The Islamic Solidarity Sports Federation has protested about the French Government banning its athletes wearing the hijab at Paris 2024 ©ISSF

A ban on French athletes wearing a hijab at next year’s Olympic Games would "send a message of exclusion", the Islamic Solidarity Sports Federation (ISSF) has warned.

French Sports Minister Amélie Oudéa-Castéra announced last month that the country’s athletes will not wear the veil during Paris 2024.

She claimed that this was to protect France’s "regime of strict secularism", but the ban was criticised by the United Nations and has now been condemned by the Riyadh-based ISSF, which represents 59 countries.

"We believe this contradicts the principles of equality, inclusivity and respect for cultural diversity that the Olympics stand for," a statement from the Athletes Commission of the ISSF posted on its social media channels said.

"The hijab is an aspect of many Muslim women’s identity and should be respected.

"This ban not only infringes upon the religious freedom of French Muslim athletes but could also deny them the opportunity to participate in the Olympics, representing their country and inspiring others."

The Islamic Solidarity Sports Federation has claimed that the
The Islamic Solidarity Sports Federation has claimed that the "hijab is an aspect of many Muslim women’s identity" ©Getty Images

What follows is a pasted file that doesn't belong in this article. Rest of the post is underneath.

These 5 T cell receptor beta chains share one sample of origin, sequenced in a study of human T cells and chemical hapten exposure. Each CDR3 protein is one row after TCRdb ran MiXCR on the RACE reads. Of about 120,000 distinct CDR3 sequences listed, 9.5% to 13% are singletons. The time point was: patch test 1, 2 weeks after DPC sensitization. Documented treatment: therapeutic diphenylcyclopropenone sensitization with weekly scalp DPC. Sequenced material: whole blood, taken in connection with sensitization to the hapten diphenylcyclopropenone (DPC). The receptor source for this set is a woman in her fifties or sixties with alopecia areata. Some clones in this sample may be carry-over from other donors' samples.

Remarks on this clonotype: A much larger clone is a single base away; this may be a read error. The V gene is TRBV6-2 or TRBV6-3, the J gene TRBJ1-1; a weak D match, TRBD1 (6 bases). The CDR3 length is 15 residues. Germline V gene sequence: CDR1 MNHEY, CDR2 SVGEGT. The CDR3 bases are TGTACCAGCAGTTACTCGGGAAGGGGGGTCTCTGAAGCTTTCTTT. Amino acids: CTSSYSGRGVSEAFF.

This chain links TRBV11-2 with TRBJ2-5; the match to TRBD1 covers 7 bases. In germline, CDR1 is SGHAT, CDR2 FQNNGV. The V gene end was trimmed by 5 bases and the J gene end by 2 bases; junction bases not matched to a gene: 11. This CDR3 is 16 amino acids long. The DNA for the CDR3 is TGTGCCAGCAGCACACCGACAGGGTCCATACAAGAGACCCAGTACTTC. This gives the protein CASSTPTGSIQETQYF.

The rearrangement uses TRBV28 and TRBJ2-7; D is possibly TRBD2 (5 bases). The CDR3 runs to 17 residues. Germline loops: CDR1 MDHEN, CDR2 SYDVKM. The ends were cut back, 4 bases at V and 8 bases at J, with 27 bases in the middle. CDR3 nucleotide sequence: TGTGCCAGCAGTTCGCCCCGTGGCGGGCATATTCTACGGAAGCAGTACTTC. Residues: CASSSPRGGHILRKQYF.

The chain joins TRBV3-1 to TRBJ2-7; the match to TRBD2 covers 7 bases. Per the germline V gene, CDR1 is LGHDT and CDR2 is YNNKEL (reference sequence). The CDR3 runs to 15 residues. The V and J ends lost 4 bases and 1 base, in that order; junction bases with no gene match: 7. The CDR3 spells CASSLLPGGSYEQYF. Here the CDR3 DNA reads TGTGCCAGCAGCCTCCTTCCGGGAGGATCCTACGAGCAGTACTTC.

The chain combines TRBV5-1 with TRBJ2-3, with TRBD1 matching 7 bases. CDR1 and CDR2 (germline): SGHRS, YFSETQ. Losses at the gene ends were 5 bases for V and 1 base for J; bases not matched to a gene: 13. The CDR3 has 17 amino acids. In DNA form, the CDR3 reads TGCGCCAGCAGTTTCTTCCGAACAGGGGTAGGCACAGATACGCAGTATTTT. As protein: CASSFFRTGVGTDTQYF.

The ISSF claimed that the ban was an attack on sportswomen from around the world, not just Muslim athletes hoping to represent France at Paris 2024.

"It contradicts the progress made by the International Olympic Committee in promoting gender equality and inclusivity in sports," it added.

"The Olympics have historically celebrated diversity, unity and athletic excellence,

"By implementing a hijab ban for their athletes, a host would send a message of exclusion, intolerance and discrimination that goes against the Olympic spirit."

The ISSF have urged the French Government to "reconsider this ban", which would mean "allowing all athletes to participate without compromising their identity or faith."

They called for "meaningful engagement with the Muslim sports community in France."

The ISSF added: "The Olympics should be a platform where athletes from all backgrounds unite, inspire and foster understanding among nations."

FIFA allows players to wear the veil, with Morocco’s Nouhaila Benzina the first player wearing a veil to participate at a FIFA Women’s World Cup earlier this year.

Ibtihaj Muhammad, the first Muslim United States female fencer to compete while wearing a headscarf and winning a bronze medalist in Rio 2016, expressed her defiance against France's bans on her social media account.

She wrote: "Being challenged on the headscarf only strengthens our determination to wear the headscarf."

In 2019, French feminist group the International League for Women’s Rights called on Paris 2024 organisers to ban the veil and other items of Islamic clothing during the Olympics and Paralympics.

Earlier this year, France banned the wearing of the abaya dress by girls at schools, while Muslim women are already banned from wearing the veil in public institutions such as Government offices, schools and universities.